Redskins name controversy heralds another season of discontent
By Steve Ginsburg
WASHINGTON (Reuters) - Amanda Blackhorse decided one afternoon to attend a rally outside a game between the NFL's Kansas City Chiefs and the Washington Redskins.
Being a member of the Navajo nation, she felt it was her duty to protest the use of Native American monikers and logos by the football teams.
"Usually we get the hate messages in private," Blackhorse said, recalling her experience outside Kansas City's Arrowhead Stadium. "This was just out in the open."
People in the crowd said "We won, you lost, so get over it" or "Go back to your reservation," according to Blackhorse.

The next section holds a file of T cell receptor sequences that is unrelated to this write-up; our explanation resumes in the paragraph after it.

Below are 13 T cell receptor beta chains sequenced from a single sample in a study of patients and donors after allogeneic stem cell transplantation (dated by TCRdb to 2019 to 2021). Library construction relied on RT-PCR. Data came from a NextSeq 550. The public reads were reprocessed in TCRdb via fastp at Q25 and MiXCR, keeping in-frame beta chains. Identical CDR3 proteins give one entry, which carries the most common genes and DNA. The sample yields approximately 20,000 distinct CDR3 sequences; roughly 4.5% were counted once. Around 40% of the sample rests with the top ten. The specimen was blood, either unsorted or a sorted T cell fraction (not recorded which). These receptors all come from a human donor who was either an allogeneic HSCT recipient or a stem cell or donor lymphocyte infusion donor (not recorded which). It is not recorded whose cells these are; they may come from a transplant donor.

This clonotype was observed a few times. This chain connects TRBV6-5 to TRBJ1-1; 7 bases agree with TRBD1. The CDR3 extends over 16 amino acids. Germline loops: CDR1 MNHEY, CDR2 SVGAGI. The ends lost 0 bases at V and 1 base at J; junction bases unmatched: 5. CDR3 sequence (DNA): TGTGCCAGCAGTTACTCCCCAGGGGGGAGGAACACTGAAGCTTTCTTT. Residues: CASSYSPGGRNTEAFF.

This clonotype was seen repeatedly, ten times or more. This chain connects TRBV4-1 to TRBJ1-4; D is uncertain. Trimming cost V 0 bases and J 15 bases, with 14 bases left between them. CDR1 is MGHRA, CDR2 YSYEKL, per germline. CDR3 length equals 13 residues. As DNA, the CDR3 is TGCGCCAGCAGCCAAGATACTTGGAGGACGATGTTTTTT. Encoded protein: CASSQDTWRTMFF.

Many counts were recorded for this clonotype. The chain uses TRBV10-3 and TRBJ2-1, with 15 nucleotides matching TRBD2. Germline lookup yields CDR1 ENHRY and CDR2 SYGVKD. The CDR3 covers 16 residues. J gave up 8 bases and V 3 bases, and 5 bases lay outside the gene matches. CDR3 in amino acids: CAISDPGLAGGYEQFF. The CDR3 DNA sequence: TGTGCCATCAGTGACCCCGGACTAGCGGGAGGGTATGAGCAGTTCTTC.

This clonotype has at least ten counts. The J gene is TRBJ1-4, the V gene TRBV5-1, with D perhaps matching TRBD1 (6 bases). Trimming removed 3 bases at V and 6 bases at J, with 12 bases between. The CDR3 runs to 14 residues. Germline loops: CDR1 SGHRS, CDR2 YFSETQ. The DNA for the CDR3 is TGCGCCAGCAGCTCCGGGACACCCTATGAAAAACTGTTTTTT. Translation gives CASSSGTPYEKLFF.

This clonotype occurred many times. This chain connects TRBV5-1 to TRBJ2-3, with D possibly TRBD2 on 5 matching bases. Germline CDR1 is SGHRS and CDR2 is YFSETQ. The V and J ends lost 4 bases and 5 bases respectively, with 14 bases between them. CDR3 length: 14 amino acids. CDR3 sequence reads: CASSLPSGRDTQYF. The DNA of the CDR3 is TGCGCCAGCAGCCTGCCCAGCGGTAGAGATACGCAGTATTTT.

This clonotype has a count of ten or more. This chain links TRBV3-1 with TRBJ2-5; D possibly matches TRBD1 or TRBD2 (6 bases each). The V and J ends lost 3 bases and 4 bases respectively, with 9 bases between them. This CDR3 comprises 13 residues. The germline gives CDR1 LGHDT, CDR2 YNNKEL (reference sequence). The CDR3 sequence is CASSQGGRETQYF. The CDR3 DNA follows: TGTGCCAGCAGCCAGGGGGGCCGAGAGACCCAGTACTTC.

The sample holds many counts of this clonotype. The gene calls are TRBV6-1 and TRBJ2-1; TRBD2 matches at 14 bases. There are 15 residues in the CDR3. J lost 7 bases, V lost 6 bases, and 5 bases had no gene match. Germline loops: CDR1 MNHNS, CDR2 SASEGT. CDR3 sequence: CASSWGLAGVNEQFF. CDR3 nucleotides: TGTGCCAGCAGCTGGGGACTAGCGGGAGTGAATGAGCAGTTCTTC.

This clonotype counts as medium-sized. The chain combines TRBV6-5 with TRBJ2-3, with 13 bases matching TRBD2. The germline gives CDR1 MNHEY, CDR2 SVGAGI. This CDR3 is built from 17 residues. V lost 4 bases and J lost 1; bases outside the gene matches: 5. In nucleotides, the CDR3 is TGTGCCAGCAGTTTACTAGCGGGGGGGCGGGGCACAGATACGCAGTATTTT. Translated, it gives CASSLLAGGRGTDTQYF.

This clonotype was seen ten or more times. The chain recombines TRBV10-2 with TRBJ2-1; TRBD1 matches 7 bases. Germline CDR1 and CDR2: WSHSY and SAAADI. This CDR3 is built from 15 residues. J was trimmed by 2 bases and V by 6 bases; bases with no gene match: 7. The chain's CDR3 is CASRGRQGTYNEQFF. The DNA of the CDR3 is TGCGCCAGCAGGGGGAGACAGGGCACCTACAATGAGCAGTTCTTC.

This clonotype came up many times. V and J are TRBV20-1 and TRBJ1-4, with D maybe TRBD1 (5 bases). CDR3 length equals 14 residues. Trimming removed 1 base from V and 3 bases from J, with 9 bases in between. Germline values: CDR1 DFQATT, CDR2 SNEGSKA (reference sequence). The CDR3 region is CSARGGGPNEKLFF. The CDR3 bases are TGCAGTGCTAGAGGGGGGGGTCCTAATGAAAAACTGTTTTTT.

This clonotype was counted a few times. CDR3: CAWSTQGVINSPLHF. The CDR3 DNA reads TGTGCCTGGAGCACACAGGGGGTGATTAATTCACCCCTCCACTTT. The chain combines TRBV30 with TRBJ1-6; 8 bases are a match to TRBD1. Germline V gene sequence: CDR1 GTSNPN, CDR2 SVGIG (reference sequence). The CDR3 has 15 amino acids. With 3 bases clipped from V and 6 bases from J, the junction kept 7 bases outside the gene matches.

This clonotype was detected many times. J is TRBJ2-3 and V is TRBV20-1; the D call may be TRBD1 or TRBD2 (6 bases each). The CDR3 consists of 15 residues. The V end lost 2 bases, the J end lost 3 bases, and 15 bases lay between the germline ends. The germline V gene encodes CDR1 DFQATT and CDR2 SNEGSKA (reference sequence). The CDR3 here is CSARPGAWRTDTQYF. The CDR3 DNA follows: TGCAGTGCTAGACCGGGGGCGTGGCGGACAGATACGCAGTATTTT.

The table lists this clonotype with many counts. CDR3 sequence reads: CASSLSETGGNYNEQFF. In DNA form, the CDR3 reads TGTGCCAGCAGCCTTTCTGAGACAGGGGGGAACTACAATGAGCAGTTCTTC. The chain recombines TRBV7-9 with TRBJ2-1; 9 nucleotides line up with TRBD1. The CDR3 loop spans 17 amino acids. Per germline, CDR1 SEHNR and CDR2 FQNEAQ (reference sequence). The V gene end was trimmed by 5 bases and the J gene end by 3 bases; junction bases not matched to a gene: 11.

That was 10 years ago and the Chiefs and Redskins names remain: decried as offensive by some, defended as a harmless part of sports tradition by others. In Washington, the debate over the Redskins name is particularly heated in this start to the new NFL season.
Some TV football analysts, including CBS's Phil Simms and Super Bowl-winning coach Tony Dungy as of this week, say they will no longer use the term Redskins. On the other side, former Chicago Bears coach Mike Ditka, a Hall of Famer, said this week the issue is "so stupid it's appalling."
"I hope that owner keeps fighting for it and never changes it because the Redskins are part of an American football history, and it should never be anything but the Washington Redskins. That's the way it is," Ditka said.
On Friday, the Washington Post editorial board said it will stop using the word Redskins. Continued...